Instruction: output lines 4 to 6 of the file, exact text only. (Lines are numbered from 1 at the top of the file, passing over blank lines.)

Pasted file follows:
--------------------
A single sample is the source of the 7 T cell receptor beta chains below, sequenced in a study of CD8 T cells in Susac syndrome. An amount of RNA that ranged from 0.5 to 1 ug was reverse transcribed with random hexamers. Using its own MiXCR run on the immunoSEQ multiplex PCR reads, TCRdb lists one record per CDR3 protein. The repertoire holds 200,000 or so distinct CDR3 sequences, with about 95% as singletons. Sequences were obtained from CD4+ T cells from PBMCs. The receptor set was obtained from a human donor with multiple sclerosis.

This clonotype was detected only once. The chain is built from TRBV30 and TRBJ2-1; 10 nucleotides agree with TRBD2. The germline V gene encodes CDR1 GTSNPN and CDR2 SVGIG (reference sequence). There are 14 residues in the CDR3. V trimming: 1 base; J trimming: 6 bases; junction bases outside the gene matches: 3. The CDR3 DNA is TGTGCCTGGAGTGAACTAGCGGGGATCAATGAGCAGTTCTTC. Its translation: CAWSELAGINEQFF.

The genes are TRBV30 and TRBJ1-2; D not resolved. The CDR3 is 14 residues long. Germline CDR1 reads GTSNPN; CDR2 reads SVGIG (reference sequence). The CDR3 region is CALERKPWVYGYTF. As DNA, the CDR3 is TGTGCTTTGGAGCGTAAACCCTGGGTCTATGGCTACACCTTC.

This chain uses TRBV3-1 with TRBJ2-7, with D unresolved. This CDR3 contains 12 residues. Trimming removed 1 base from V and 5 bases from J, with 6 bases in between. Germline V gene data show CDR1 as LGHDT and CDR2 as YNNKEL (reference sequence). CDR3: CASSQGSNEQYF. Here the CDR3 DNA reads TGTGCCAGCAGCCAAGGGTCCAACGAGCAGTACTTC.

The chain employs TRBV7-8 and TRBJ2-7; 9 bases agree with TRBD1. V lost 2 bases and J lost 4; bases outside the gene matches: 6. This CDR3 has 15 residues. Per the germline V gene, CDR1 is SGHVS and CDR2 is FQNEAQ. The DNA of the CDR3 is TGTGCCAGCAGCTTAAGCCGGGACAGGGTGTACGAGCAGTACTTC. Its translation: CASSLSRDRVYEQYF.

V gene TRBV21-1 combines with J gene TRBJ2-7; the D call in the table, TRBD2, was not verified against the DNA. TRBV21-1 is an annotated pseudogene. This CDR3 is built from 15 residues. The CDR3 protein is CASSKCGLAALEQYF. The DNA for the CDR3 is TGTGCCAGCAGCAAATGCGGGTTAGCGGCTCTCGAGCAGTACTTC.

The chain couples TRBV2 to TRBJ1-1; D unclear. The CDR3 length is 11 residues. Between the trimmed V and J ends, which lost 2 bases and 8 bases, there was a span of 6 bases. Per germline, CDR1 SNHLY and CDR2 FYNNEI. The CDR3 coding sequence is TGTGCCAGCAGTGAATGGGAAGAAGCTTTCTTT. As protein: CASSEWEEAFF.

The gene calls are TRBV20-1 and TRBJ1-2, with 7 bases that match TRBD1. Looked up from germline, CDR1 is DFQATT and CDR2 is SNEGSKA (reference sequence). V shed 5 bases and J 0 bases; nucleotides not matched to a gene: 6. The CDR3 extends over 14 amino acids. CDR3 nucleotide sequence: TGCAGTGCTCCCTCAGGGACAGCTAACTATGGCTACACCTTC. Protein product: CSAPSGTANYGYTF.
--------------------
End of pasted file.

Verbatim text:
This chain uses TRBV3-1 with TRBJ2-7, with D unresolved. This CDR3 contains 12 residues. Trimming removed 1 base from V and 5 bases from J, with 6 bases in between. Germline V gene data show CDR1 as LGHDT and CDR2 as YNNKEL (reference sequence). CDR3: CASSQGSNEQYF. Here the CDR3 DNA reads TGTGCCAGCAGCCAAGGGTCCAACGAGCAGTACTTC.

The chain employs TRBV7-8 and TRBJ2-7; 9 bases agree with TRBD1. V lost 2 bases and J lost 4; bases outside the gene matches: 6. This CDR3 has 15 residues. Per the germline V gene, CDR1 is SGHVS and CDR2 is FQNEAQ. The DNA of the CDR3 is TGTGCCAGCAGCTTAAGCCGGGACAGGGTGTACGAGCAGTACTTC. Its translation: CASSLSRDRVYEQYF.

V gene TRBV21-1 combines with J gene TRBJ2-7; the D call in the table, TRBD2, was not verified against the DNA. TRBV21-1 is an annotated pseudogene. This CDR3 is built from 15 residues. The CDR3 protein is CASSKCGLAALEQYF. The DNA for the CDR3 is TGTGCCAGCAGCAAATGCGGGTTAGCGGCTCTCGAGCAGTACTTC.